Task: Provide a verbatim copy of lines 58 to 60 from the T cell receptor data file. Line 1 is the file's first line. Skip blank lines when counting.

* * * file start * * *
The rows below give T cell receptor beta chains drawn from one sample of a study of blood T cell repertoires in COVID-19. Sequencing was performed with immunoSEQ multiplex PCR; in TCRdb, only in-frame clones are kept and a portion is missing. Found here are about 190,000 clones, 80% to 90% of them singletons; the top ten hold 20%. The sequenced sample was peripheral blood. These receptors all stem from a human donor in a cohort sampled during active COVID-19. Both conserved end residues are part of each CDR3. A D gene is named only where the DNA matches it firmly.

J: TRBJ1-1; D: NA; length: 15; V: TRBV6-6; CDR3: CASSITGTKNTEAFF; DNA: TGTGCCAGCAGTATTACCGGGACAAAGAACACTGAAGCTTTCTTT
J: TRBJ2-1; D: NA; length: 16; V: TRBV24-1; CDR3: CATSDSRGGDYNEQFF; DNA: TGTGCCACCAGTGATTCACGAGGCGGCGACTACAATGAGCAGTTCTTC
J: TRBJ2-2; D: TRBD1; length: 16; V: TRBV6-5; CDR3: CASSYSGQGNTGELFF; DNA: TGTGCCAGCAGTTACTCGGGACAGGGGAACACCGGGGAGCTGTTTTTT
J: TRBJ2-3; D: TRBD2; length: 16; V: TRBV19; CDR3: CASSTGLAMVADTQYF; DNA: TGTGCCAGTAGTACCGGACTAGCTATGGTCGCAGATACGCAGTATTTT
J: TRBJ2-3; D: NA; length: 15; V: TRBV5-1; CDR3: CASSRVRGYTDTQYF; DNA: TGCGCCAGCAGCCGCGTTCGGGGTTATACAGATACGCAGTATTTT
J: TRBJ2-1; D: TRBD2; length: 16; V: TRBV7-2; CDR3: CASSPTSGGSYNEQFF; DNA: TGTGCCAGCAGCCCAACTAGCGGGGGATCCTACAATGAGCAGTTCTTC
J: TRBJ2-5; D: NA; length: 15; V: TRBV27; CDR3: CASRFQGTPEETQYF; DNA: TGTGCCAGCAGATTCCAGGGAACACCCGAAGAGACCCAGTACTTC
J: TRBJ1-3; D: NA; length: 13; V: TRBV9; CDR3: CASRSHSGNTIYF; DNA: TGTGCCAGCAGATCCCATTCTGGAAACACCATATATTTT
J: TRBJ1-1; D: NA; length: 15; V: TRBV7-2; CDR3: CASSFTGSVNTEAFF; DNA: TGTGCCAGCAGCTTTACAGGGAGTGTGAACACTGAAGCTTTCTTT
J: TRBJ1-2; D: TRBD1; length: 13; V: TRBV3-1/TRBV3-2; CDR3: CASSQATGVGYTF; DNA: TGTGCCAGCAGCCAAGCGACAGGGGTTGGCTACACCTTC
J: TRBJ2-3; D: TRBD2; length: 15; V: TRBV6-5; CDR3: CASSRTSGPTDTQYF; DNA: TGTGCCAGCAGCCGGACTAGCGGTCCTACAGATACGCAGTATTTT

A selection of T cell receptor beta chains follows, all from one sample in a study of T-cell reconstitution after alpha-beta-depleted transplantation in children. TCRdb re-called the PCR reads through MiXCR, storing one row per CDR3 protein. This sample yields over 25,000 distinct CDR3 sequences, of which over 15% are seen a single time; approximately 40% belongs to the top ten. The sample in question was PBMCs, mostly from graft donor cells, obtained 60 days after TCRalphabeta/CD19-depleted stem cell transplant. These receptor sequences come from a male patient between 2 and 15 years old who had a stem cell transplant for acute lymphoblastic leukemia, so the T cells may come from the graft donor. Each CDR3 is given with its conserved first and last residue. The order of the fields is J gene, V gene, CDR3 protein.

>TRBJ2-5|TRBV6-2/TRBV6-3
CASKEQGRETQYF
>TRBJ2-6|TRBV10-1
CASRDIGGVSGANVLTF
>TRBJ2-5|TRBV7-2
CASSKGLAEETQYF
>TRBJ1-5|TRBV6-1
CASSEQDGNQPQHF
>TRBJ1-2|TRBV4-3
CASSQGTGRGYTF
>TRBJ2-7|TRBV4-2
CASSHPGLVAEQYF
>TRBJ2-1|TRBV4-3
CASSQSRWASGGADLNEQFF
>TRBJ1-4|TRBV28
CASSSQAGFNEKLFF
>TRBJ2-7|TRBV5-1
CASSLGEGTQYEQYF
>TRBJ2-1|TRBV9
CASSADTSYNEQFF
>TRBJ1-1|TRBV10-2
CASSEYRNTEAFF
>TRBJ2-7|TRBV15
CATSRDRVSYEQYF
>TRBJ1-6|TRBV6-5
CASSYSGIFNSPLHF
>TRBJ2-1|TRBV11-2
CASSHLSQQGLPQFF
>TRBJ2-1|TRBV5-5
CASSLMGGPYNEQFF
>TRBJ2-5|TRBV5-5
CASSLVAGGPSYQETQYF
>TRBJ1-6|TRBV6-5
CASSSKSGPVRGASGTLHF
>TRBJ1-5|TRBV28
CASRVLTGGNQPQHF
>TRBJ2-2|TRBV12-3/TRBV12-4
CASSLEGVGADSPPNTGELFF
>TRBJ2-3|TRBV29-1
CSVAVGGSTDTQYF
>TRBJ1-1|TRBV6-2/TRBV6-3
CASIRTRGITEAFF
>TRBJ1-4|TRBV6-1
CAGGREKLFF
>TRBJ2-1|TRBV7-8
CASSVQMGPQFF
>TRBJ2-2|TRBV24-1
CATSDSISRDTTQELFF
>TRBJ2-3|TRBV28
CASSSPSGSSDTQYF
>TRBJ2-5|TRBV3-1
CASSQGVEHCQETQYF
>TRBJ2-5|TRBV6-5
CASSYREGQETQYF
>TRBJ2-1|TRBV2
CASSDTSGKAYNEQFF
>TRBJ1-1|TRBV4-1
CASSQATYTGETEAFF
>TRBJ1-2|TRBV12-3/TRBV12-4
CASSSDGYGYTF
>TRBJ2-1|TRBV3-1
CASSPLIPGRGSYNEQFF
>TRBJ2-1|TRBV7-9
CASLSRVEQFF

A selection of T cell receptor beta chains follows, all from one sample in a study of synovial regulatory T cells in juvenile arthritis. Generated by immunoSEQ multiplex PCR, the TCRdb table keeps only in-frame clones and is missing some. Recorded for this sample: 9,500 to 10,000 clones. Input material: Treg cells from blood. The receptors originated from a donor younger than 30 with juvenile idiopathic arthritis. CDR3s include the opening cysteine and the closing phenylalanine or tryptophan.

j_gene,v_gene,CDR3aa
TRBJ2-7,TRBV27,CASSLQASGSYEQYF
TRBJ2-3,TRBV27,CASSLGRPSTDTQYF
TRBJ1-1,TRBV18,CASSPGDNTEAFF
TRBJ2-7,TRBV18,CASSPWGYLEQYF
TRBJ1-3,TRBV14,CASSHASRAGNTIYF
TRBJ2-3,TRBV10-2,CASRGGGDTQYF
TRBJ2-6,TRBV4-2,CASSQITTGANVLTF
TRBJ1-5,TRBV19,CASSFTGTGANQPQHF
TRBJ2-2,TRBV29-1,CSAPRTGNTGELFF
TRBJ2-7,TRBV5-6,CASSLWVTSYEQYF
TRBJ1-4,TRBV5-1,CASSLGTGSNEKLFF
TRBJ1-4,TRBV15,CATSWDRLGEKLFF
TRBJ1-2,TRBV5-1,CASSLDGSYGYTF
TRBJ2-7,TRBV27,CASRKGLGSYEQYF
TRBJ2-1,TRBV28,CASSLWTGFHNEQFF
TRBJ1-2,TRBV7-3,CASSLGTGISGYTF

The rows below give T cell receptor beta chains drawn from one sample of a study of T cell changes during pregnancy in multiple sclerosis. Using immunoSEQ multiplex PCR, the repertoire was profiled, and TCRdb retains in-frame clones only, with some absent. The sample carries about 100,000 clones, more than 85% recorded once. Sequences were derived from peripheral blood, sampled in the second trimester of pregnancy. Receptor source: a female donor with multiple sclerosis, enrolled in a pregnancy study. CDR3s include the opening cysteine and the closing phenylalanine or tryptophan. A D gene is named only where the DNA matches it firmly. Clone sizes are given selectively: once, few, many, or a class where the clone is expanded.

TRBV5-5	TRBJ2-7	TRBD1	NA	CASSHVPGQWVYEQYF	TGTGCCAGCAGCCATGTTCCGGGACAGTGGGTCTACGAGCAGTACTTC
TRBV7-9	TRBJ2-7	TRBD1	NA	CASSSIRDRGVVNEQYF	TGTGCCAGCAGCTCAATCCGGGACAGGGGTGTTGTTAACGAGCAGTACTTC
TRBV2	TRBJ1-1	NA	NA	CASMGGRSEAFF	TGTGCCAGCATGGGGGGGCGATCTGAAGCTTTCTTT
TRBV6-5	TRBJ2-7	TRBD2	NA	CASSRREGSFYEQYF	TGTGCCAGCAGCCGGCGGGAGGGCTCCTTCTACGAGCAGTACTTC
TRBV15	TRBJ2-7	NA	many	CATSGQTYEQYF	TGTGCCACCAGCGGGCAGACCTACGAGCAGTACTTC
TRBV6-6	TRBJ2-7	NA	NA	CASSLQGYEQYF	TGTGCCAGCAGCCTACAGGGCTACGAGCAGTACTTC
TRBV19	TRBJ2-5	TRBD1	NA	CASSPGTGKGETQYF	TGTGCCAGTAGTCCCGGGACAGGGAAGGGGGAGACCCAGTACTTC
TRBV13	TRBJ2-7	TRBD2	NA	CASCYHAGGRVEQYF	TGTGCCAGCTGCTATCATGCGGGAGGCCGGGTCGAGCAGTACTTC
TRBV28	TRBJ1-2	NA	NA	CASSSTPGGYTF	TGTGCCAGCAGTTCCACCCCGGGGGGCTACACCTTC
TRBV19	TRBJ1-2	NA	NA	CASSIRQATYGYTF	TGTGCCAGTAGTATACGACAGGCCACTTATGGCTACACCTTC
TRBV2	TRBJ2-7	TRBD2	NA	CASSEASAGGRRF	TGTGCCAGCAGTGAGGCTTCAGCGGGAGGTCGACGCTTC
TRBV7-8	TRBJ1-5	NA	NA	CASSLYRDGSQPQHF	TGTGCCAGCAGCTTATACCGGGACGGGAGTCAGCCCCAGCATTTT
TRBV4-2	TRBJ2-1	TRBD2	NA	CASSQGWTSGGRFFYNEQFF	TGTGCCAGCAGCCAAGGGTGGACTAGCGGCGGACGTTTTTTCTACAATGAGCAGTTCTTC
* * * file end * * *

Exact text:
>TRBJ2-1|TRBV7-8
CASSVQMGPQFF
>TRBJ2-2|TRBV24-1